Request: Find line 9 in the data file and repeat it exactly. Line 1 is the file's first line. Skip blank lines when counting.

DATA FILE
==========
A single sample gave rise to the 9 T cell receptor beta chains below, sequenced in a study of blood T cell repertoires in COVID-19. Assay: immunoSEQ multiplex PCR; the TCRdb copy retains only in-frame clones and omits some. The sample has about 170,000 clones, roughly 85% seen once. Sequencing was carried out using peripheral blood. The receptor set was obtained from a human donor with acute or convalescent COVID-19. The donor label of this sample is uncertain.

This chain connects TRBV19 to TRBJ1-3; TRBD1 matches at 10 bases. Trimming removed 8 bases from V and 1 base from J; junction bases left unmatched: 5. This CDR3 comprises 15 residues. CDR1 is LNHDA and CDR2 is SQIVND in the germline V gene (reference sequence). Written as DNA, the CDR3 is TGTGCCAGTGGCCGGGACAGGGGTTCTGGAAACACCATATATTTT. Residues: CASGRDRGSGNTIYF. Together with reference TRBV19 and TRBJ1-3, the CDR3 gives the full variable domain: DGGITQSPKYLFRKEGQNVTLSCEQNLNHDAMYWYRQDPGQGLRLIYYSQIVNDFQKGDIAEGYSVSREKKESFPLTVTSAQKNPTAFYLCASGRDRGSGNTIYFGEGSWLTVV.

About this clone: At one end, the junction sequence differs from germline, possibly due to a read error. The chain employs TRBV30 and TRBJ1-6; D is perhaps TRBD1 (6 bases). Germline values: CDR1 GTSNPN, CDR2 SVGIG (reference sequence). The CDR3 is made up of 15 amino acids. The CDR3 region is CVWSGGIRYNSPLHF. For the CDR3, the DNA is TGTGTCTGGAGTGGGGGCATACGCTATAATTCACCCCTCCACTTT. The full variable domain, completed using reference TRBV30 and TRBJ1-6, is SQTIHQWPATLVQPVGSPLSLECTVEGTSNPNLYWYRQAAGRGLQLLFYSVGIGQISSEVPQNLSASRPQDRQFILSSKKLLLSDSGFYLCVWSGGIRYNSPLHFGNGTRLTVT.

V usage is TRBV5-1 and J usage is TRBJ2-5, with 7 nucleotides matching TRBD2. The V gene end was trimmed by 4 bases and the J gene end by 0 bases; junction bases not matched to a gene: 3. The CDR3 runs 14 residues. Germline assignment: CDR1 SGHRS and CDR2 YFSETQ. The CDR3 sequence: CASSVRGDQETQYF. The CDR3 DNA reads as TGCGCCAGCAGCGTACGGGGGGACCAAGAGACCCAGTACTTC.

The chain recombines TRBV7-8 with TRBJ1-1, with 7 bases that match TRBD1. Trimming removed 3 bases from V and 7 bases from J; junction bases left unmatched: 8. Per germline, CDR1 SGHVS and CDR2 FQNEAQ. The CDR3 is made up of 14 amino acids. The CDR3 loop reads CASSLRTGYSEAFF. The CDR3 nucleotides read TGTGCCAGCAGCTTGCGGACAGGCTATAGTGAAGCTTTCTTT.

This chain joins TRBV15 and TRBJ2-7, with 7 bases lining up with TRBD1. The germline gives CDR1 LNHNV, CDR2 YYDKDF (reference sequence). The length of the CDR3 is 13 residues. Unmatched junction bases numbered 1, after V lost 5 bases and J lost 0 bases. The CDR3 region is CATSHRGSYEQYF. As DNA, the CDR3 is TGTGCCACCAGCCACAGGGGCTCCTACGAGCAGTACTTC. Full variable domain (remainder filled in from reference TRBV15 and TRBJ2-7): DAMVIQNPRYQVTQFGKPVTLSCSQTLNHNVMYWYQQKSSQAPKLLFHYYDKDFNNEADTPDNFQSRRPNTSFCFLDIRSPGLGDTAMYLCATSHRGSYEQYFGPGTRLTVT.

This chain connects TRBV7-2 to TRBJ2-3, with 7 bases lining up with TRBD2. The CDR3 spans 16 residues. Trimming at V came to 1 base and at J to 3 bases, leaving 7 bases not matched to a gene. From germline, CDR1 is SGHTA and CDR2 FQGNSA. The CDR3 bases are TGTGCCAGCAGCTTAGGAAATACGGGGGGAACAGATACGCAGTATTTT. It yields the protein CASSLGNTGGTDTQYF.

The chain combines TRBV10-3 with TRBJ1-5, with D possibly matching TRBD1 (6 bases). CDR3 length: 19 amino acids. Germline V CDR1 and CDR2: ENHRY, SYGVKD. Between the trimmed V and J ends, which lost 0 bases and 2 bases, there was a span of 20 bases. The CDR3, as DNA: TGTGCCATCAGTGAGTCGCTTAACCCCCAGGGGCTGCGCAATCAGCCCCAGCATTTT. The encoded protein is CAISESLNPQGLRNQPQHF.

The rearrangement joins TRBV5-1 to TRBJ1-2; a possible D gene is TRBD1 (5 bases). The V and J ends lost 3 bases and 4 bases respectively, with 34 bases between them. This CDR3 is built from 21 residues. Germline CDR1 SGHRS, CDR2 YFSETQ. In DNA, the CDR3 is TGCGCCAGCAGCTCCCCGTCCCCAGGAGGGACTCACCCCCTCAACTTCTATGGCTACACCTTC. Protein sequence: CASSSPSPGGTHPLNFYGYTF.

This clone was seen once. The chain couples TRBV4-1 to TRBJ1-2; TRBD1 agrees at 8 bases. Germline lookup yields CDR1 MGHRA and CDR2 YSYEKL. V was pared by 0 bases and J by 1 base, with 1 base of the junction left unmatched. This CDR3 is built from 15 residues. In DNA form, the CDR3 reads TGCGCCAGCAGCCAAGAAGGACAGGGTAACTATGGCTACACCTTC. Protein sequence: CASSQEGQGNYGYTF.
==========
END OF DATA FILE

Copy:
The rearrangement joins TRBV5-1 to TRBJ1-2; a possible D gene is TRBD1 (5 bases). The V and J ends lost 3 bases and 4 bases respectively, with 34 bases between them. This CDR3 is built from 21 residues. Germline CDR1 SGHRS, CDR2 YFSETQ. In DNA, the CDR3 is TGCGCCAGCAGCTCCCCGTCCCCAGGAGGGACTCACCCCCTCAACTTCTATGGCTACACCTTC. Protein sequence: CASSSPSPGGTHPLNFYGYTF.